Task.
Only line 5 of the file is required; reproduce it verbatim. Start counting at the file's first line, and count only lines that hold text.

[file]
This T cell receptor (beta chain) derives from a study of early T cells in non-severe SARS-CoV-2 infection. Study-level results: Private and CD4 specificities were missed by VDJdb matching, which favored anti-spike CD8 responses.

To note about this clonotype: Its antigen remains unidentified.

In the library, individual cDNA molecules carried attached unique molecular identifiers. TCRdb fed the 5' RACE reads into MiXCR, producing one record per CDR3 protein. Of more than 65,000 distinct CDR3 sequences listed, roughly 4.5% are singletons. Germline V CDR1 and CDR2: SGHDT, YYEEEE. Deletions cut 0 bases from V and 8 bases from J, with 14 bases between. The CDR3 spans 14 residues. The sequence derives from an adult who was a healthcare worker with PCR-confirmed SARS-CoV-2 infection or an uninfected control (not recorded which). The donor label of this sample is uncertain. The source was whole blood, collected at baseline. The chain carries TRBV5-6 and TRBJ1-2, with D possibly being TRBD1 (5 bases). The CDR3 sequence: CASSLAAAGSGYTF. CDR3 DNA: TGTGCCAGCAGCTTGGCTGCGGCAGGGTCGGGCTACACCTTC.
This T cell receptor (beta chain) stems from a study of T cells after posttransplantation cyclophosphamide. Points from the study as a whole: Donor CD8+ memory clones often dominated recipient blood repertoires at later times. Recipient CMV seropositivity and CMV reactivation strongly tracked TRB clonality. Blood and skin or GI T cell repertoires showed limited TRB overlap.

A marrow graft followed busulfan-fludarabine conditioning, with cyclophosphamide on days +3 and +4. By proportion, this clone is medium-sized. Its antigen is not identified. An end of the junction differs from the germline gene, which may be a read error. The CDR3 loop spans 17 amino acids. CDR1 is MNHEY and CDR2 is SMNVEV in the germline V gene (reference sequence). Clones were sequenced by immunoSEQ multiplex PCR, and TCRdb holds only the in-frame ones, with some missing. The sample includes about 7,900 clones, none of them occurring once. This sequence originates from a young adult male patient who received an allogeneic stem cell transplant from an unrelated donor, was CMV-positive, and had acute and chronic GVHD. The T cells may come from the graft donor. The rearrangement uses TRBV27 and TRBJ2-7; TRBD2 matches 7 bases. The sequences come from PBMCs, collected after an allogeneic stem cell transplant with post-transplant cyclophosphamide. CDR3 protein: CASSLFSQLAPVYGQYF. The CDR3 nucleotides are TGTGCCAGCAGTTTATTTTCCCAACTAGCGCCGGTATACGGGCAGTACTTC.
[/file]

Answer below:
A marrow graft followed busulfan-fludarabine conditioning, with cyclophosphamide on days +3 and +4. By proportion, this clone is medium-sized. Its antigen is not identified. An end of the junction differs from the germline gene, which may be a read error. The CDR3 loop spans 17 amino acids. CDR1 is MNHEY and CDR2 is SMNVEV in the germline V gene (reference sequence). Clones were sequenced by immunoSEQ multiplex PCR, and TCRdb holds only the in-frame ones, with some missing. The sample includes about 7,900 clones, none of them occurring once. This sequence originates from a young adult male patient who received an allogeneic stem cell transplant from an unrelated donor, was CMV-positive, and had acute and chronic GVHD. The T cells may come from the graft donor. The rearrangement uses TRBV27 and TRBJ2-7; TRBD2 matches 7 bases. The sequences come from PBMCs, collected after an allogeneic stem cell transplant with post-transplant cyclophosphamide. CDR3 protein: CASSLFSQLAPVYGQYF. The CDR3 nucleotides are TGTGCCAGCAGTTTATTTTCCCAACTAGCGCCGGTATACGGGCAGTACTTC.